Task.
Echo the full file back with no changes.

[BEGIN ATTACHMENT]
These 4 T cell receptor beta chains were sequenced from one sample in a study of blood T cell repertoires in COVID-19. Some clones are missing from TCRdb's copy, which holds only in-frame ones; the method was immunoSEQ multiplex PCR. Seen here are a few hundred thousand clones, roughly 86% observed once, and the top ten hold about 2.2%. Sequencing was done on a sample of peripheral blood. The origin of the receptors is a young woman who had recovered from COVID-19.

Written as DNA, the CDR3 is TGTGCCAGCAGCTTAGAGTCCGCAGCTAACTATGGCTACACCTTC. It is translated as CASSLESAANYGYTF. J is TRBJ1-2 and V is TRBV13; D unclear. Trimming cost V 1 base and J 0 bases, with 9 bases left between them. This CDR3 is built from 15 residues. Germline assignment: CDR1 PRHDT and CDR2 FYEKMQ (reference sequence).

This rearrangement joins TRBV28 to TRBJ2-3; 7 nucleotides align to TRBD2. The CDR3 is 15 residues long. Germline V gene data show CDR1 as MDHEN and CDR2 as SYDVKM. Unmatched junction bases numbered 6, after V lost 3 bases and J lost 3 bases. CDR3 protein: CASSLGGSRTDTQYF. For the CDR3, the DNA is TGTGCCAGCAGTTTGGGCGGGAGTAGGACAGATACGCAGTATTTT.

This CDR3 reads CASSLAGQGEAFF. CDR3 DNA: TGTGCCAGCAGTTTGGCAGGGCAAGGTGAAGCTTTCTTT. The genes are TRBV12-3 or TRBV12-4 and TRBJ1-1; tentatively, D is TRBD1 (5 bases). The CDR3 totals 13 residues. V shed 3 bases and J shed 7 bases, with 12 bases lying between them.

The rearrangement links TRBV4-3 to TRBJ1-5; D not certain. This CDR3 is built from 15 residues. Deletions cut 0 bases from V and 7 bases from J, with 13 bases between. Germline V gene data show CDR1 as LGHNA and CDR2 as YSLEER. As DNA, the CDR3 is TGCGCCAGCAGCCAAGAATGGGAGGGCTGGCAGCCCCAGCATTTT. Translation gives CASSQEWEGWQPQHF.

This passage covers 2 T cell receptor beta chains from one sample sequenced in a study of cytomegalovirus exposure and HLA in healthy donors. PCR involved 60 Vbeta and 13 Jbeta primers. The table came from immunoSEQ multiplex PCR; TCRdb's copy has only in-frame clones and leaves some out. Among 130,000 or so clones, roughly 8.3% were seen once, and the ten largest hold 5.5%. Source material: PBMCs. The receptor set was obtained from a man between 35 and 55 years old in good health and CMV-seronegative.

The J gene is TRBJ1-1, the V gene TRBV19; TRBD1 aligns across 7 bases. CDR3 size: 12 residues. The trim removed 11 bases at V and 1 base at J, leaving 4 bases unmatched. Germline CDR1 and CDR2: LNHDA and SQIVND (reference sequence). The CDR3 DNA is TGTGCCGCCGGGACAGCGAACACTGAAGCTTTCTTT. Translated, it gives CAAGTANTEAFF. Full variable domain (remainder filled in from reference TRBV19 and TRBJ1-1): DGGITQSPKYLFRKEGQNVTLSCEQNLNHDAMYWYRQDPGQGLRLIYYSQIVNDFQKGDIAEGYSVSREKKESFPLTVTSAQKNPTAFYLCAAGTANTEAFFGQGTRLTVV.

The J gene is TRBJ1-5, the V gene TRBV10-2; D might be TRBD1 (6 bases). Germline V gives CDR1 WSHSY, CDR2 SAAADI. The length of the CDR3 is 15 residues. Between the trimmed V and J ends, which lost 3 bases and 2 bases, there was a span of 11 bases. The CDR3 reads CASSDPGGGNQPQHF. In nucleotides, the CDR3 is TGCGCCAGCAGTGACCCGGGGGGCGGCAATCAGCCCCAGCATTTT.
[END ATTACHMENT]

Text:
These 4 T cell receptor beta chains were sequenced from one sample in a study of blood T cell repertoires in COVID-19. Some clones are missing from TCRdb's copy, which holds only in-frame ones; the method was immunoSEQ multiplex PCR. Seen here are a few hundred thousand clones, roughly 86% observed once, and the top ten hold about 2.2%. Sequencing was done on a sample of peripheral blood. The origin of the receptors is a young woman who had recovered from COVID-19.

Written as DNA, the CDR3 is TGTGCCAGCAGCTTAGAGTCCGCAGCTAACTATGGCTACACCTTC. It is translated as CASSLESAANYGYTF. J is TRBJ1-2 and V is TRBV13; D unclear. Trimming cost V 1 base and J 0 bases, with 9 bases left between them. This CDR3 is built from 15 residues. Germline assignment: CDR1 PRHDT and CDR2 FYEKMQ (reference sequence).

This rearrangement joins TRBV28 to TRBJ2-3; 7 nucleotides align to TRBD2. The CDR3 is 15 residues long. Germline V gene data show CDR1 as MDHEN and CDR2 as SYDVKM. Unmatched junction bases numbered 6, after V lost 3 bases and J lost 3 bases. CDR3 protein: CASSLGGSRTDTQYF. For the CDR3, the DNA is TGTGCCAGCAGTTTGGGCGGGAGTAGGACAGATACGCAGTATTTT.

This CDR3 reads CASSLAGQGEAFF. CDR3 DNA: TGTGCCAGCAGTTTGGCAGGGCAAGGTGAAGCTTTCTTT. The genes are TRBV12-3 or TRBV12-4 and TRBJ1-1; tentatively, D is TRBD1 (5 bases). The CDR3 totals 13 residues. V shed 3 bases and J shed 7 bases, with 12 bases lying between them.

The rearrangement links TRBV4-3 to TRBJ1-5; D not certain. This CDR3 is built from 15 residues. Deletions cut 0 bases from V and 7 bases from J, with 13 bases between. Germline V gene data show CDR1 as LGHNA and CDR2 as YSLEER. As DNA, the CDR3 is TGCGCCAGCAGCCAAGAATGGGAGGGCTGGCAGCCCCAGCATTTT. Translation gives CASSQEWEGWQPQHF.

This passage covers 2 T cell receptor beta chains from one sample sequenced in a study of cytomegalovirus exposure and HLA in healthy donors. PCR involved 60 Vbeta and 13 Jbeta primers. The table came from immunoSEQ multiplex PCR; TCRdb's copy has only in-frame clones and leaves some out. Among 130,000 or so clones, roughly 8.3% were seen once, and the ten largest hold 5.5%. Source material: PBMCs. The receptor set was obtained from a man between 35 and 55 years old in good health and CMV-seronegative.

The J gene is TRBJ1-1, the V gene TRBV19; TRBD1 aligns across 7 bases. CDR3 size: 12 residues. The trim removed 11 bases at V and 1 base at J, leaving 4 bases unmatched. Germline CDR1 and CDR2: LNHDA and SQIVND (reference sequence). The CDR3 DNA is TGTGCCGCCGGGACAGCGAACACTGAAGCTTTCTTT. Translated, it gives CAAGTANTEAFF. Full variable domain (remainder filled in from reference TRBV19 and TRBJ1-1): DGGITQSPKYLFRKEGQNVTLSCEQNLNHDAMYWYRQDPGQGLRLIYYSQIVNDFQKGDIAEGYSVSREKKESFPLTVTSAQKNPTAFYLCAAGTANTEAFFGQGTRLTVV.

The J gene is TRBJ1-5, the V gene TRBV10-2; D might be TRBD1 (6 bases). Germline V gives CDR1 WSHSY, CDR2 SAAADI. The length of the CDR3 is 15 residues. Between the trimmed V and J ends, which lost 3 bases and 2 bases, there was a span of 11 bases. The CDR3 reads CASSDPGGGNQPQHF. In nucleotides, the CDR3 is TGCGCCAGCAGTGACCCGGGGGGCGGCAATCAGCCCCAGCATTTT.